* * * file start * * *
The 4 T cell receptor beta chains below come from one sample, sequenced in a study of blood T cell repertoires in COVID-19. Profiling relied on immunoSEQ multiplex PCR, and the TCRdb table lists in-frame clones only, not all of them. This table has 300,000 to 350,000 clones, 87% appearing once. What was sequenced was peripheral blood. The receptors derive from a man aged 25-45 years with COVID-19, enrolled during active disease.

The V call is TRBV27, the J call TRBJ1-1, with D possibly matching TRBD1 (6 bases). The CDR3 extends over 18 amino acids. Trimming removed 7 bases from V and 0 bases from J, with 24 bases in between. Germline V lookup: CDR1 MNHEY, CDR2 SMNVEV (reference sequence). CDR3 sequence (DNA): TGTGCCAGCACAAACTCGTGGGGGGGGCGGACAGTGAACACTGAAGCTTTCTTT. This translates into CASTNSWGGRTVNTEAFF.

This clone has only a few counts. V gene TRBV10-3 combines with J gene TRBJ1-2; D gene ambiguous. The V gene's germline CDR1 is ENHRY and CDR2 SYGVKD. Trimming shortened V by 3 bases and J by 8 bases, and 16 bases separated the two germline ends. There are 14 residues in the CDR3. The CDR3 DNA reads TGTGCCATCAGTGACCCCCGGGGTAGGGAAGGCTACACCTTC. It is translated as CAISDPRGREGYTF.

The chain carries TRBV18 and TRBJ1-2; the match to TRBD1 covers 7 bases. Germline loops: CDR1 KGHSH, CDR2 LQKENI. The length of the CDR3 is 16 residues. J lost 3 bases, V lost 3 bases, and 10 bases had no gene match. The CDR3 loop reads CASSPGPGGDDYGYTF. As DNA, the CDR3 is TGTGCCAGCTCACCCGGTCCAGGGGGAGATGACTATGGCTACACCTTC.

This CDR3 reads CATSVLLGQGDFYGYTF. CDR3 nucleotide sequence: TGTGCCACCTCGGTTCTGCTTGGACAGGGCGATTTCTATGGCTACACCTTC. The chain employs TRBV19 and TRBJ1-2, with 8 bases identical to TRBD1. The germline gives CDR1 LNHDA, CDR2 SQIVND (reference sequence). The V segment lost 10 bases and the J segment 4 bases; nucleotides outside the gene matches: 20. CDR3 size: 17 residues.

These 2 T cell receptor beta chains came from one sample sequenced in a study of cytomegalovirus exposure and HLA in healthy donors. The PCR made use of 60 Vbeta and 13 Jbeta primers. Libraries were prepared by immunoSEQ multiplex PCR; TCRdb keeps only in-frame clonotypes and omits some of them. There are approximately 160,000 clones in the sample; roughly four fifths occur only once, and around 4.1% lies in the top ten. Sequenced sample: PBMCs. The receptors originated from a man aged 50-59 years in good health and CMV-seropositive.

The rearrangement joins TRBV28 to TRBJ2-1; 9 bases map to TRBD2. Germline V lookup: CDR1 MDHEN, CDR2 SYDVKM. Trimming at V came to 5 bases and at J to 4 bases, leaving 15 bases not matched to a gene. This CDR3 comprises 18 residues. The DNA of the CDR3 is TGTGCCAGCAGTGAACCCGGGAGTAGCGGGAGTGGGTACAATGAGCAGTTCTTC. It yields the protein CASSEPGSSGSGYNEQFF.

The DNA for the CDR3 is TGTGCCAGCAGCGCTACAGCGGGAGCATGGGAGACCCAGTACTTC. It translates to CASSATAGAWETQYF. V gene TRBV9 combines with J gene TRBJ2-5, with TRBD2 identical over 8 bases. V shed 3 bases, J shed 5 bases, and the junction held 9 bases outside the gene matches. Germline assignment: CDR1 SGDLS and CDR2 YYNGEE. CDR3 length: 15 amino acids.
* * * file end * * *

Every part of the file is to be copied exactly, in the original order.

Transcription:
The 4 T cell receptor beta chains below come from one sample, sequenced in a study of blood T cell repertoires in COVID-19. Profiling relied on immunoSEQ multiplex PCR, and the TCRdb table lists in-frame clones only, not all of them. This table has 300,000 to 350,000 clones, 87% appearing once. What was sequenced was peripheral blood. The receptors derive from a man aged 25-45 years with COVID-19, enrolled during active disease.

The V call is TRBV27, the J call TRBJ1-1, with D possibly matching TRBD1 (6 bases). The CDR3 extends over 18 amino acids. Trimming removed 7 bases from V and 0 bases from J, with 24 bases in between. Germline V lookup: CDR1 MNHEY, CDR2 SMNVEV (reference sequence). CDR3 sequence (DNA): TGTGCCAGCACAAACTCGTGGGGGGGGCGGACAGTGAACACTGAAGCTTTCTTT. This translates into CASTNSWGGRTVNTEAFF.

This clone has only a few counts. V gene TRBV10-3 combines with J gene TRBJ1-2; D gene ambiguous. The V gene's germline CDR1 is ENHRY and CDR2 SYGVKD. Trimming shortened V by 3 bases and J by 8 bases, and 16 bases separated the two germline ends. There are 14 residues in the CDR3. The CDR3 DNA reads TGTGCCATCAGTGACCCCCGGGGTAGGGAAGGCTACACCTTC. It is translated as CAISDPRGREGYTF.

The chain carries TRBV18 and TRBJ1-2; the match to TRBD1 covers 7 bases. Germline loops: CDR1 KGHSH, CDR2 LQKENI. The length of the CDR3 is 16 residues. J lost 3 bases, V lost 3 bases, and 10 bases had no gene match. The CDR3 loop reads CASSPGPGGDDYGYTF. As DNA, the CDR3 is TGTGCCAGCTCACCCGGTCCAGGGGGAGATGACTATGGCTACACCTTC.

This CDR3 reads CATSVLLGQGDFYGYTF. CDR3 nucleotide sequence: TGTGCCACCTCGGTTCTGCTTGGACAGGGCGATTTCTATGGCTACACCTTC. The chain employs TRBV19 and TRBJ1-2, with 8 bases identical to TRBD1. The germline gives CDR1 LNHDA, CDR2 SQIVND (reference sequence). The V segment lost 10 bases and the J segment 4 bases; nucleotides outside the gene matches: 20. CDR3 size: 17 residues.

These 2 T cell receptor beta chains came from one sample sequenced in a study of cytomegalovirus exposure and HLA in healthy donors. The PCR made use of 60 Vbeta and 13 Jbeta primers. Libraries were prepared by immunoSEQ multiplex PCR; TCRdb keeps only in-frame clonotypes and omits some of them. There are approximately 160,000 clones in the sample; roughly four fifths occur only once, and around 4.1% lies in the top ten. Sequenced sample: PBMCs. The receptors originated from a man aged 50-59 years in good health and CMV-seropositive.

The rearrangement joins TRBV28 to TRBJ2-1; 9 bases map to TRBD2. Germline V lookup: CDR1 MDHEN, CDR2 SYDVKM. Trimming at V came to 5 bases and at J to 4 bases, leaving 15 bases not matched to a gene. This CDR3 comprises 18 residues. The DNA of the CDR3 is TGTGCCAGCAGTGAACCCGGGAGTAGCGGGAGTGGGTACAATGAGCAGTTCTTC. It yields the protein CASSEPGSSGSGYNEQFF.

The DNA for the CDR3 is TGTGCCAGCAGCGCTACAGCGGGAGCATGGGAGACCCAGTACTTC. It translates to CASSATAGAWETQYF. V gene TRBV9 combines with J gene TRBJ2-5, with TRBD2 identical over 8 bases. V shed 3 bases, J shed 5 bases, and the junction held 9 bases outside the gene matches. Germline assignment: CDR1 SGDLS and CDR2 YYNGEE. CDR3 length: 15 amino acids.